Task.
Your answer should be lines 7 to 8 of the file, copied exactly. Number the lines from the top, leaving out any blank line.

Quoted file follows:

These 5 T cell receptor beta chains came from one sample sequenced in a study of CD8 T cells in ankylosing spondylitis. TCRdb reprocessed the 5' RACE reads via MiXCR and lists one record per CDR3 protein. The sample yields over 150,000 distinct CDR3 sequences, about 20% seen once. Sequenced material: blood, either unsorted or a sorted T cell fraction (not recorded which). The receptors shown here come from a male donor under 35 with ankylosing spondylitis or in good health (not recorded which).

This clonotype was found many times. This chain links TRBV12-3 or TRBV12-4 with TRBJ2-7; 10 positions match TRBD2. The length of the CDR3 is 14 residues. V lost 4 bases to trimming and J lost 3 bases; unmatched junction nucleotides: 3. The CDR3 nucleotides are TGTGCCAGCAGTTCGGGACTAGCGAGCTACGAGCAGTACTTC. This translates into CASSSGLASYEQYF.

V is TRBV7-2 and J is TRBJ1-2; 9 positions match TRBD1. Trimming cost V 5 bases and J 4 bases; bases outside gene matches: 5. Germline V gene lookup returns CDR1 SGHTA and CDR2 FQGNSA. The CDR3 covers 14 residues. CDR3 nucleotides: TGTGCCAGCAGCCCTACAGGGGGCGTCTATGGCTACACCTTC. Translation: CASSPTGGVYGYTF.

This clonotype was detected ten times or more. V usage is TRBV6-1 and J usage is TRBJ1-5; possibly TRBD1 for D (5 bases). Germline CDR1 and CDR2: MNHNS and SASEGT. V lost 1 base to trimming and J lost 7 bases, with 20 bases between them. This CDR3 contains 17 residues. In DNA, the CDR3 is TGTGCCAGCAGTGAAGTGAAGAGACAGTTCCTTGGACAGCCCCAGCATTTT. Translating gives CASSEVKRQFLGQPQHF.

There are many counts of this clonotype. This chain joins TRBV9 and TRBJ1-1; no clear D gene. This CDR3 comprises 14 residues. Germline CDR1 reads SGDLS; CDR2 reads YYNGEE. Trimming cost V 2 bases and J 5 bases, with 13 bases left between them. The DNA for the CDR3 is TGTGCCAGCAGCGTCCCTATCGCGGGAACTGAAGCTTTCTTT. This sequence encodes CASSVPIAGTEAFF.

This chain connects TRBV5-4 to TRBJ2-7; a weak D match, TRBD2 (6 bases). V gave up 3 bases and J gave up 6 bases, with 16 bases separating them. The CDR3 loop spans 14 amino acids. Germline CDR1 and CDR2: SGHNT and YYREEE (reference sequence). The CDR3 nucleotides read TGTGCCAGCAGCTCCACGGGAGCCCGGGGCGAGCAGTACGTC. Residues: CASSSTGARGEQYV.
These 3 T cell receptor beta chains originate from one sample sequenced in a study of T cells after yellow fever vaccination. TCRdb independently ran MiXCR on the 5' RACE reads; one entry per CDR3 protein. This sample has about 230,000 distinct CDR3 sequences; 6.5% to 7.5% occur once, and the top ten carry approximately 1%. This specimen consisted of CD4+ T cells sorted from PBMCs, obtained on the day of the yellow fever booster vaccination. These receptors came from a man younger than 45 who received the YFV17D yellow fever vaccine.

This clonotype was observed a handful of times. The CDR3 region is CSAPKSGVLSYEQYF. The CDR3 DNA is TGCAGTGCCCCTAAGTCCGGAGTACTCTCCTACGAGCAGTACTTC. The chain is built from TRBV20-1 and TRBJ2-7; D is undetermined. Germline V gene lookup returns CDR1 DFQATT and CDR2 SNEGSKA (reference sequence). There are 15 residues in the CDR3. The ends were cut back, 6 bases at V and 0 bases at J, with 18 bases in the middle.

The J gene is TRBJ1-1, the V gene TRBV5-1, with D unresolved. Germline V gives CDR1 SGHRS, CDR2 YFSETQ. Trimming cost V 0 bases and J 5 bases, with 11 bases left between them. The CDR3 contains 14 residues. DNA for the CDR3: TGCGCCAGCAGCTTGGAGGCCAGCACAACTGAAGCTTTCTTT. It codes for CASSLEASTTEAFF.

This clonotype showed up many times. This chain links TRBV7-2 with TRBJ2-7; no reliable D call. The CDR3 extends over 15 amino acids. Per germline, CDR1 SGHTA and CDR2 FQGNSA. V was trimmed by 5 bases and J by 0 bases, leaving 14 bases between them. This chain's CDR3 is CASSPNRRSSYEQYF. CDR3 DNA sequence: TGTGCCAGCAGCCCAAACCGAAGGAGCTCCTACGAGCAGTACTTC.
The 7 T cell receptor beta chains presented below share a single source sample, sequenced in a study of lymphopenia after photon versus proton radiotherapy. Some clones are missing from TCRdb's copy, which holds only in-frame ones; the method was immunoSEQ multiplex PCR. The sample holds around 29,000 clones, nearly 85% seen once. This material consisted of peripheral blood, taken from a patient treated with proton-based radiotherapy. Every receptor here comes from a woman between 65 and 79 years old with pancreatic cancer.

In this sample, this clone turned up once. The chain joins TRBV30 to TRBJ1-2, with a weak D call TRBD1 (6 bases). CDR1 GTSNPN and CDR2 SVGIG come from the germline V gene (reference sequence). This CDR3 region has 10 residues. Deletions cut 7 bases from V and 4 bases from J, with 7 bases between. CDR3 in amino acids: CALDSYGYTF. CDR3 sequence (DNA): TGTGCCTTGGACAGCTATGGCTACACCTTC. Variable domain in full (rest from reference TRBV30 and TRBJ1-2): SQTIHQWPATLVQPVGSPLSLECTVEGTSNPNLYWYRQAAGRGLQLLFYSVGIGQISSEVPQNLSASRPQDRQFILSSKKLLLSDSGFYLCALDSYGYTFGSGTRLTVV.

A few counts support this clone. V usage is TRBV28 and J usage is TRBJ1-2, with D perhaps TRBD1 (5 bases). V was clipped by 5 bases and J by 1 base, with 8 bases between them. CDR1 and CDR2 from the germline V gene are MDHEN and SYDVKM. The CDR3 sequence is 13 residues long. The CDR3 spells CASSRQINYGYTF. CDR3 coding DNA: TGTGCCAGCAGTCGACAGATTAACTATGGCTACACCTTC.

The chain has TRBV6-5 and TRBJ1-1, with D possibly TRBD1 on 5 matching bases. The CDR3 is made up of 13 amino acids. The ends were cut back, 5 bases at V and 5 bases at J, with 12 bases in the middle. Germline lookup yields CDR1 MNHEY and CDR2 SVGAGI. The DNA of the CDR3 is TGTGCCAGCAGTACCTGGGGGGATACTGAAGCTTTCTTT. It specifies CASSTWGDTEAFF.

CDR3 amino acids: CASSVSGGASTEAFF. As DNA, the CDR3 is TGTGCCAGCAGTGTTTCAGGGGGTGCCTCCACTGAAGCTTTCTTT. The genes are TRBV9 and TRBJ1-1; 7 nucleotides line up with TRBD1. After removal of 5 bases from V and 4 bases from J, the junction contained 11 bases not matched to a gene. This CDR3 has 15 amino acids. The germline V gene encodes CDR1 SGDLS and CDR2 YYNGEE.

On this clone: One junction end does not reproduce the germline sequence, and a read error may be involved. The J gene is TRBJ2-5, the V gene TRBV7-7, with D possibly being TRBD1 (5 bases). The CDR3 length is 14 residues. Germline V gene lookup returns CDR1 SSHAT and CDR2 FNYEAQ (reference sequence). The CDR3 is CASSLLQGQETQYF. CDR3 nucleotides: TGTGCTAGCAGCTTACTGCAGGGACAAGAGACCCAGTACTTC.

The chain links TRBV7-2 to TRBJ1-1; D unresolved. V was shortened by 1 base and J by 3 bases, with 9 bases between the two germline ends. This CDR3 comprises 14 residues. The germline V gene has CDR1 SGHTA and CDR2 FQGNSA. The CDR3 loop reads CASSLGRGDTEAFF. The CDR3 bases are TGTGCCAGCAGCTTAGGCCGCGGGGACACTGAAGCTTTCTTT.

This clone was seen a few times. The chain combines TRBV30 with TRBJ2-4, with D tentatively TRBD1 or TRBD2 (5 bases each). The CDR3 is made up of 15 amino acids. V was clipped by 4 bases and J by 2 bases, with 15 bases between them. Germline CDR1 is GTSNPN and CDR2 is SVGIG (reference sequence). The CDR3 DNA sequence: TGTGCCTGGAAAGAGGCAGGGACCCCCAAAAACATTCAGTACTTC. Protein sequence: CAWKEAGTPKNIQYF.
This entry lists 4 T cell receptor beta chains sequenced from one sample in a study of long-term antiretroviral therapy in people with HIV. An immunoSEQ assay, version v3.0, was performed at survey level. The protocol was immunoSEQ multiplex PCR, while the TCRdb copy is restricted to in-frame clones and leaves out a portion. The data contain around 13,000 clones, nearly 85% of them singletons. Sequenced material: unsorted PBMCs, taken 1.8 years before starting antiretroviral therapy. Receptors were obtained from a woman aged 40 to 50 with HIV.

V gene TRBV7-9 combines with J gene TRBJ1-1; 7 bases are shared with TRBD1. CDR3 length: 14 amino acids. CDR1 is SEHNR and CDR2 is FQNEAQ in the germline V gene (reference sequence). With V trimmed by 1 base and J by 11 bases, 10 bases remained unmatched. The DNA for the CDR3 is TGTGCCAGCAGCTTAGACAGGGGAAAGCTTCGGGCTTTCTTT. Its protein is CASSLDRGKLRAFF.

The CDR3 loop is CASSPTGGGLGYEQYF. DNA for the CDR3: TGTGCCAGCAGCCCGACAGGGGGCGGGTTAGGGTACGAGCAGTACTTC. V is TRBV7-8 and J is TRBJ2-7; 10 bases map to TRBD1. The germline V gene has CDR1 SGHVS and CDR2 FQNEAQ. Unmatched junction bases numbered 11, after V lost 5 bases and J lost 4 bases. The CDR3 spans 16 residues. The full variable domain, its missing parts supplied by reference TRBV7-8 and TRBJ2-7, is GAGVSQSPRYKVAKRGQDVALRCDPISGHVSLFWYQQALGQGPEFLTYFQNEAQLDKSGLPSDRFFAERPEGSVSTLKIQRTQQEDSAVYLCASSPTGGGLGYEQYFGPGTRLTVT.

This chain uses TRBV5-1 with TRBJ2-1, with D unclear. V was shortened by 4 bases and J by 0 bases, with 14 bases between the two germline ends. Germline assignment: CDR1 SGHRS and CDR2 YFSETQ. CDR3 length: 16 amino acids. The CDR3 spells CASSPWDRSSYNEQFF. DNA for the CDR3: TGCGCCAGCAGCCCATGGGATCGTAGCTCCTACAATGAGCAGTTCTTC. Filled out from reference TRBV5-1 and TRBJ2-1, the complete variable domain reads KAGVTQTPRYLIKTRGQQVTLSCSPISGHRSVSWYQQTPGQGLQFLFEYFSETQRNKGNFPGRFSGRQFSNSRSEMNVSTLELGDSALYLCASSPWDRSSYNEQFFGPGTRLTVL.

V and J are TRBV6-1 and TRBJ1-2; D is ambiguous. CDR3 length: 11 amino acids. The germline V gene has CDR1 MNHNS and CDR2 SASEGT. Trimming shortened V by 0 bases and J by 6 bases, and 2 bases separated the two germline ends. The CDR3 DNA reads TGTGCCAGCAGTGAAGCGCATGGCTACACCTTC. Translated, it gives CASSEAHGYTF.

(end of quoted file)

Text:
These 3 T cell receptor beta chains originate from one sample sequenced in a study of T cells after yellow fever vaccination. TCRdb independently ran MiXCR on the 5' RACE reads; one entry per CDR3 protein. This sample has about 230,000 distinct CDR3 sequences; 6.5% to 7.5% occur once, and the top ten carry approximately 1%. This specimen consisted of CD4+ T cells sorted from PBMCs, obtained on the day of the yellow fever booster vaccination. These receptors came from a man younger than 45 who received the YFV17D yellow fever vaccine.

This clonotype was observed a handful of times. The CDR3 region is CSAPKSGVLSYEQYF. The CDR3 DNA is TGCAGTGCCCCTAAGTCCGGAGTACTCTCCTACGAGCAGTACTTC. The chain is built from TRBV20-1 and TRBJ2-7; D is undetermined. Germline V gene lookup returns CDR1 DFQATT and CDR2 SNEGSKA (reference sequence). There are 15 residues in the CDR3. The ends were cut back, 6 bases at V and 0 bases at J, with 18 bases in the middle.